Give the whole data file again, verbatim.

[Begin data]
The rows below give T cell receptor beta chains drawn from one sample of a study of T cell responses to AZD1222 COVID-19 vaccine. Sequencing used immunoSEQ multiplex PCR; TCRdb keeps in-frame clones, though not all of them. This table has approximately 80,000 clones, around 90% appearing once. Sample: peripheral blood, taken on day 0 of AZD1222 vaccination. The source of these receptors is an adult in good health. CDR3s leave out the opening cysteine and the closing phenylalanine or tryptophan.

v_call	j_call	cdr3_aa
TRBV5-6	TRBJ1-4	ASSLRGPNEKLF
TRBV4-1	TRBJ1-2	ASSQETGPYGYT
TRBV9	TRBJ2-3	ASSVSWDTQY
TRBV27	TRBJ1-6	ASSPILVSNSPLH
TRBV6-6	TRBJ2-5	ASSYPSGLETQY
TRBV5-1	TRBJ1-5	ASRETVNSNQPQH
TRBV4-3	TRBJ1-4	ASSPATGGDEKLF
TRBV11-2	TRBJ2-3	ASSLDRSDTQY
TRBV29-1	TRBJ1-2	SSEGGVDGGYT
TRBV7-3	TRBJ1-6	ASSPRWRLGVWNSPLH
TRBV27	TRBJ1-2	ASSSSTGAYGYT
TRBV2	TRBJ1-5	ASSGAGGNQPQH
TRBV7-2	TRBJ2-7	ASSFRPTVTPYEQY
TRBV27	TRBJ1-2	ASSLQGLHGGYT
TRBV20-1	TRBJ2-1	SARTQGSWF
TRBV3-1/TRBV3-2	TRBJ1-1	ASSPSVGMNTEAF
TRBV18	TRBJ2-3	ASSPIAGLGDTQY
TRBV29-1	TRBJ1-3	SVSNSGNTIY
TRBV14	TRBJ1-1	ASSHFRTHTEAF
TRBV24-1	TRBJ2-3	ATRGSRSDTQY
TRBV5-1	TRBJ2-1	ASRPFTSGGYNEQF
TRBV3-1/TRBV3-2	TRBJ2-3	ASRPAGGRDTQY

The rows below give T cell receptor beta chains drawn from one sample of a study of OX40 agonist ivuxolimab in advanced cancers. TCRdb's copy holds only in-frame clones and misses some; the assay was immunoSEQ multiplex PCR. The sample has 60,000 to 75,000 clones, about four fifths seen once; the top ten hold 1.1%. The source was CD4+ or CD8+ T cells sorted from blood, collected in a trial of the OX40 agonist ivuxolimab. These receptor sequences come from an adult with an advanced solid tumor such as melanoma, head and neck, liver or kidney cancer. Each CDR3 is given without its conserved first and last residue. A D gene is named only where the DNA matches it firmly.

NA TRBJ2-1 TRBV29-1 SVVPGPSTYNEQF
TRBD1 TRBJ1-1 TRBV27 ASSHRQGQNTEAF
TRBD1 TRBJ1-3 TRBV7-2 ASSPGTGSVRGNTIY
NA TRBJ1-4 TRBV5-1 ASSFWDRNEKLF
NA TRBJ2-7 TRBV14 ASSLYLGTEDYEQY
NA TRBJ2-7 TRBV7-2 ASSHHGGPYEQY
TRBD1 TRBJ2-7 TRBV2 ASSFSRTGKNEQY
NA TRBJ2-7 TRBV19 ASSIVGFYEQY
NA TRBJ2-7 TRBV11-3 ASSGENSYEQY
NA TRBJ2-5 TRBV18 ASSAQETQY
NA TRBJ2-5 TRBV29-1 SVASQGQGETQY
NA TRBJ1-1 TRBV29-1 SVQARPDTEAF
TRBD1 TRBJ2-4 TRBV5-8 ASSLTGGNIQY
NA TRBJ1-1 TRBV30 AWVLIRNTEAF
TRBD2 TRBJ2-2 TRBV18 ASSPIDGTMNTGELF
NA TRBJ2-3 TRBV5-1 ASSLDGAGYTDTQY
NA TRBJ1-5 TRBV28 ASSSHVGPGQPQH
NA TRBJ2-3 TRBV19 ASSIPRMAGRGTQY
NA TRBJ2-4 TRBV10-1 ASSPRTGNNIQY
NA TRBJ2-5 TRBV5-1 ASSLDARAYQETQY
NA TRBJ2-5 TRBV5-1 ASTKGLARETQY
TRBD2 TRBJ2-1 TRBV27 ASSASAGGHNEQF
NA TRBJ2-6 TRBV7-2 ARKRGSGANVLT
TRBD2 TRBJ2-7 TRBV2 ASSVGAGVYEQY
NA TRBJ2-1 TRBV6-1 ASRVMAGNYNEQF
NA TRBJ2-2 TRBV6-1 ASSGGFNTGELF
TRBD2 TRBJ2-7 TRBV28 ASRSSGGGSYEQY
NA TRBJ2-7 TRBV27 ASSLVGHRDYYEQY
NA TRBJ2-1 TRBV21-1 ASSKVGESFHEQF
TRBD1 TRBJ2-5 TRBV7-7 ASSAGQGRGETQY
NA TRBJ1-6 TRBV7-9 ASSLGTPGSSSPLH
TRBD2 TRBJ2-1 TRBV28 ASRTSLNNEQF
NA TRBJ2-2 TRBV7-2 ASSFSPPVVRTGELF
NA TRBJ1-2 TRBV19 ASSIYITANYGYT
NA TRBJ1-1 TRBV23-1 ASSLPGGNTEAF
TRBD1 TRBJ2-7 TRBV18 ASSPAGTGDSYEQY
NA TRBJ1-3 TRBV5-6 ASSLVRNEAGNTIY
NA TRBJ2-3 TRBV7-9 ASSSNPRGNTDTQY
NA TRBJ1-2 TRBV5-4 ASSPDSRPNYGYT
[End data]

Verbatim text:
The rows below give T cell receptor beta chains drawn from one sample of a study of T cell responses to AZD1222 COVID-19 vaccine. Sequencing used immunoSEQ multiplex PCR; TCRdb keeps in-frame clones, though not all of them. This table has approximately 80,000 clones, around 90% appearing once. Sample: peripheral blood, taken on day 0 of AZD1222 vaccination. The source of these receptors is an adult in good health. CDR3s leave out the opening cysteine and the closing phenylalanine or tryptophan.

v_call	j_call	cdr3_aa
TRBV5-6	TRBJ1-4	ASSLRGPNEKLF
TRBV4-1	TRBJ1-2	ASSQETGPYGYT
TRBV9	TRBJ2-3	ASSVSWDTQY
TRBV27	TRBJ1-6	ASSPILVSNSPLH
TRBV6-6	TRBJ2-5	ASSYPSGLETQY
TRBV5-1	TRBJ1-5	ASRETVNSNQPQH
TRBV4-3	TRBJ1-4	ASSPATGGDEKLF
TRBV11-2	TRBJ2-3	ASSLDRSDTQY
TRBV29-1	TRBJ1-2	SSEGGVDGGYT
TRBV7-3	TRBJ1-6	ASSPRWRLGVWNSPLH
TRBV27	TRBJ1-2	ASSSSTGAYGYT
TRBV2	TRBJ1-5	ASSGAGGNQPQH
TRBV7-2	TRBJ2-7	ASSFRPTVTPYEQY
TRBV27	TRBJ1-2	ASSLQGLHGGYT
TRBV20-1	TRBJ2-1	SARTQGSWF
TRBV3-1/TRBV3-2	TRBJ1-1	ASSPSVGMNTEAF
TRBV18	TRBJ2-3	ASSPIAGLGDTQY
TRBV29-1	TRBJ1-3	SVSNSGNTIY
TRBV14	TRBJ1-1	ASSHFRTHTEAF
TRBV24-1	TRBJ2-3	ATRGSRSDTQY
TRBV5-1	TRBJ2-1	ASRPFTSGGYNEQF
TRBV3-1/TRBV3-2	TRBJ2-3	ASRPAGGRDTQY

The rows below give T cell receptor beta chains drawn from one sample of a study of OX40 agonist ivuxolimab in advanced cancers. TCRdb's copy holds only in-frame clones and misses some; the assay was immunoSEQ multiplex PCR. The sample has 60,000 to 75,000 clones, about four fifths seen once; the top ten hold 1.1%. The source was CD4+ or CD8+ T cells sorted from blood, collected in a trial of the OX40 agonist ivuxolimab. These receptor sequences come from an adult with an advanced solid tumor such as melanoma, head and neck, liver or kidney cancer. Each CDR3 is given without its conserved first and last residue. A D gene is named only where the DNA matches it firmly.

NA TRBJ2-1 TRBV29-1 SVVPGPSTYNEQF
TRBD1 TRBJ1-1 TRBV27 ASSHRQGQNTEAF
TRBD1 TRBJ1-3 TRBV7-2 ASSPGTGSVRGNTIY
NA TRBJ1-4 TRBV5-1 ASSFWDRNEKLF
NA TRBJ2-7 TRBV14 ASSLYLGTEDYEQY
NA TRBJ2-7 TRBV7-2 ASSHHGGPYEQY
TRBD1 TRBJ2-7 TRBV2 ASSFSRTGKNEQY
NA TRBJ2-7 TRBV19 ASSIVGFYEQY
NA TRBJ2-7 TRBV11-3 ASSGENSYEQY
NA TRBJ2-5 TRBV18 ASSAQETQY
NA TRBJ2-5 TRBV29-1 SVASQGQGETQY
NA TRBJ1-1 TRBV29-1 SVQARPDTEAF
TRBD1 TRBJ2-4 TRBV5-8 ASSLTGGNIQY
NA TRBJ1-1 TRBV30 AWVLIRNTEAF
TRBD2 TRBJ2-2 TRBV18 ASSPIDGTMNTGELF
NA TRBJ2-3 TRBV5-1 ASSLDGAGYTDTQY
NA TRBJ1-5 TRBV28 ASSSHVGPGQPQH
NA TRBJ2-3 TRBV19 ASSIPRMAGRGTQY
NA TRBJ2-4 TRBV10-1 ASSPRTGNNIQY
NA TRBJ2-5 TRBV5-1 ASSLDARAYQETQY
NA TRBJ2-5 TRBV5-1 ASTKGLARETQY
TRBD2 TRBJ2-1 TRBV27 ASSASAGGHNEQF
NA TRBJ2-6 TRBV7-2 ARKRGSGANVLT
TRBD2 TRBJ2-7 TRBV2 ASSVGAGVYEQY
NA TRBJ2-1 TRBV6-1 ASRVMAGNYNEQF
NA TRBJ2-2 TRBV6-1 ASSGGFNTGELF
TRBD2 TRBJ2-7 TRBV28 ASRSSGGGSYEQY
NA TRBJ2-7 TRBV27 ASSLVGHRDYYEQY
NA TRBJ2-1 TRBV21-1 ASSKVGESFHEQF
TRBD1 TRBJ2-5 TRBV7-7 ASSAGQGRGETQY
NA TRBJ1-6 TRBV7-9 ASSLGTPGSSSPLH
TRBD2 TRBJ2-1 TRBV28 ASRTSLNNEQF
NA TRBJ2-2 TRBV7-2 ASSFSPPVVRTGELF
NA TRBJ1-2 TRBV19 ASSIYITANYGYT
NA TRBJ1-1 TRBV23-1 ASSLPGGNTEAF
TRBD1 TRBJ2-7 TRBV18 ASSPAGTGDSYEQY
NA TRBJ1-3 TRBV5-6 ASSLVRNEAGNTIY
NA TRBJ2-3 TRBV7-9 ASSSNPRGNTDTQY
NA TRBJ1-2 TRBV5-4 ASSPDSRPNYGYT